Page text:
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“They believe themselves deserving of things they don’t really deserve.” Most, including Beckman, lay the blame for that in large part on “helicopter” parents, who shower material gifts on their children, are increasingly prone to interfering in both school and sports (in the process shielding their children from the consequences of their actions) and who shy away from assigning chores at home or requiring teens to work at after-school jobs.At least some blame, however, also goes to coaches, who stopped awarding trophies for excellence and started awarding them for participation, and schools, who now build self-esteem lessons into the curriculum, as well as a media culture that tailors itself to teens’ every preference.“This generation is more satisfied with being advocates on social media than in the streets,” Bartlett explained, noting that many view “likes” on Facebook or re-tweets on Twitter as the equivalent of visits to soup kitchens.Similarly, just as social media gives teens the feeling of having advocated for change without working for change, it also gives them a sense of knowing more than they do.◗ It creates small, faith-sharing groups, where teens can learn to let themselves be known and where adults can more readily listen to the teens’ struggles and questions, witness to Christ through their actions and help teens identify their gifts and charisms.◗ It issues specific challenges relevant to teens’ lives, calling on them to stop watching pornography, avoid gossip, not cheat in school, be kind to those who others abuse, date chastely, dress modestly, give to the poor, support their parish and help their parents.“Teens want to be part of something bigger than themselves, and they think of themselves as being advocates for change,” said Christopher Bartlett, who has worked in youth ministry on both the diocesan and parish levels in Texas for 12 years.On the downside, however, their social activism isn’t all that active.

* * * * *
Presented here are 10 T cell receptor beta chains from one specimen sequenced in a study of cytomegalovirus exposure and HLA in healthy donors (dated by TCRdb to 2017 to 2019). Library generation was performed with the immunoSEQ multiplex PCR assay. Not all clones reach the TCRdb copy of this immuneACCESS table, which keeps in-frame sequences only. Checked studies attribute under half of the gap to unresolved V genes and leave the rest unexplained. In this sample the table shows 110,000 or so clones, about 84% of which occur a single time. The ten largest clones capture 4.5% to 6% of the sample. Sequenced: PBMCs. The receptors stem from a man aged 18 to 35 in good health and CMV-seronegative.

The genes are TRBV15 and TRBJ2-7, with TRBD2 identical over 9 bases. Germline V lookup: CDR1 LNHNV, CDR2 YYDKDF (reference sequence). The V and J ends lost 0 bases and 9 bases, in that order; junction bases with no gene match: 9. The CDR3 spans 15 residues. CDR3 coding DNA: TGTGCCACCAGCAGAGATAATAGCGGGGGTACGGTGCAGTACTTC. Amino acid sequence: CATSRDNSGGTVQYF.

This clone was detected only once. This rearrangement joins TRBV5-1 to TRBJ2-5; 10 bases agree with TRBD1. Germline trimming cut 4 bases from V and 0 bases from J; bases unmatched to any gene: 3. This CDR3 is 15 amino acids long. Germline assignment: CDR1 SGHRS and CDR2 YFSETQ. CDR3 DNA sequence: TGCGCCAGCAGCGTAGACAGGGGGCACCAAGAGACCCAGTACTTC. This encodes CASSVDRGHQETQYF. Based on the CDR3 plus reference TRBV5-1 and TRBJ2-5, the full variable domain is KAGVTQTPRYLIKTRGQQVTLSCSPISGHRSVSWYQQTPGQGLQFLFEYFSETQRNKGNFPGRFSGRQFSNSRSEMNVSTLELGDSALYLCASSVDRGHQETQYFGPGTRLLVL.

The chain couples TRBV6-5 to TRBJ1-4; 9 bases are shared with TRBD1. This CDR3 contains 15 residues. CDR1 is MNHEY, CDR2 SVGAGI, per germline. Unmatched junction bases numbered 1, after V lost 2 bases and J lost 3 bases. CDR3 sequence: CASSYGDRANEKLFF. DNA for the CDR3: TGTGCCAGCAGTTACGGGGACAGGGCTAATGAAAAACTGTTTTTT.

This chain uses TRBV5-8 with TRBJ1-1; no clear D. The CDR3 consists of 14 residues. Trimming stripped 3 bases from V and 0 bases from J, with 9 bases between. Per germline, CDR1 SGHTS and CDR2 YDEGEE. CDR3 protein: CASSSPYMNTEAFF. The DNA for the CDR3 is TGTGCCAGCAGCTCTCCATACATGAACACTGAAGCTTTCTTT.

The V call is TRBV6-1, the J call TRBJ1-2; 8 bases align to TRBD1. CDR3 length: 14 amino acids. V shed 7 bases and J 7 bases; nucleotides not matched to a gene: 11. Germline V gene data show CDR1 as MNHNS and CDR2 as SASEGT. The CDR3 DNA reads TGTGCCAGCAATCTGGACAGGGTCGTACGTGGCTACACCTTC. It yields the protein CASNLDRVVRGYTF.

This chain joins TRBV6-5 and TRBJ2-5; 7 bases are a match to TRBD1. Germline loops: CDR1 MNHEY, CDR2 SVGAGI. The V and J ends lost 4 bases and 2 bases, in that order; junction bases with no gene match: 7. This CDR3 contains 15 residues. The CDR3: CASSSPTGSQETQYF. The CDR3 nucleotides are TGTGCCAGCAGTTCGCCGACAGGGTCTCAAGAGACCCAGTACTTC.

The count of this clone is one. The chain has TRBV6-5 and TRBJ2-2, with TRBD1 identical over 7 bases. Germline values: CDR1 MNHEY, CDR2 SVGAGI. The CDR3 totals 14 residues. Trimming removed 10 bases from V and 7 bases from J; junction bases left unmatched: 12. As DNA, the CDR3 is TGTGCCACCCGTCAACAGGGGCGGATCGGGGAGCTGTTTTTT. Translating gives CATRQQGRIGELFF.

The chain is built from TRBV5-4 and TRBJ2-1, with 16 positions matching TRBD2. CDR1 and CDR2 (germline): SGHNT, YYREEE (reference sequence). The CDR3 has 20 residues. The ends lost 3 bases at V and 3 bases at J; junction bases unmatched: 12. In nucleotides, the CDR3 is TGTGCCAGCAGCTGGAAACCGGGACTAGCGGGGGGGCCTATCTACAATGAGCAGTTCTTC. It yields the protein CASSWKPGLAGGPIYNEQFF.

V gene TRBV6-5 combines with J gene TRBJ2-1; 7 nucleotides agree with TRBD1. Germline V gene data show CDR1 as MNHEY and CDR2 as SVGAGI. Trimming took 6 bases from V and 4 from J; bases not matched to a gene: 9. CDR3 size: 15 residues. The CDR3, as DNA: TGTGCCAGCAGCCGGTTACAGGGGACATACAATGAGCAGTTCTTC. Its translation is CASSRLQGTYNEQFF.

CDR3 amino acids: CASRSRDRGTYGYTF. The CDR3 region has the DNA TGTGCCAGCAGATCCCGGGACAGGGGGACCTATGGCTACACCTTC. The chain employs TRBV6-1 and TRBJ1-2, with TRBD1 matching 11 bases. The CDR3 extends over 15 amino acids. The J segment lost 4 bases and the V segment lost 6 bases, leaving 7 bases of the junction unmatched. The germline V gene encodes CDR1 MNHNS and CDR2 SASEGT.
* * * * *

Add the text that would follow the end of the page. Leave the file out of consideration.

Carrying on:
“We saw this with the Millennials and we’re seeing it even more with their successors,” Beckman explained.In part, he continued, that’s social media’s fault, which has made it easier for teens to protect themselves from messy, real world interactions, where rejection is more immediate and conflict has greater consequences.A larger chunk of responsibility, however, lies with the adults in the children’s lives, adults who have allowed teens to be plugged in almost since birth, put smart devices in their hands during elementary school and who don’t engage with them regularly in the home.As Protestant communities have learned, smart packaging and excellent facilities can help attract teens to youth events.But those details are the icing, not the essence of a successful youth ministry program.

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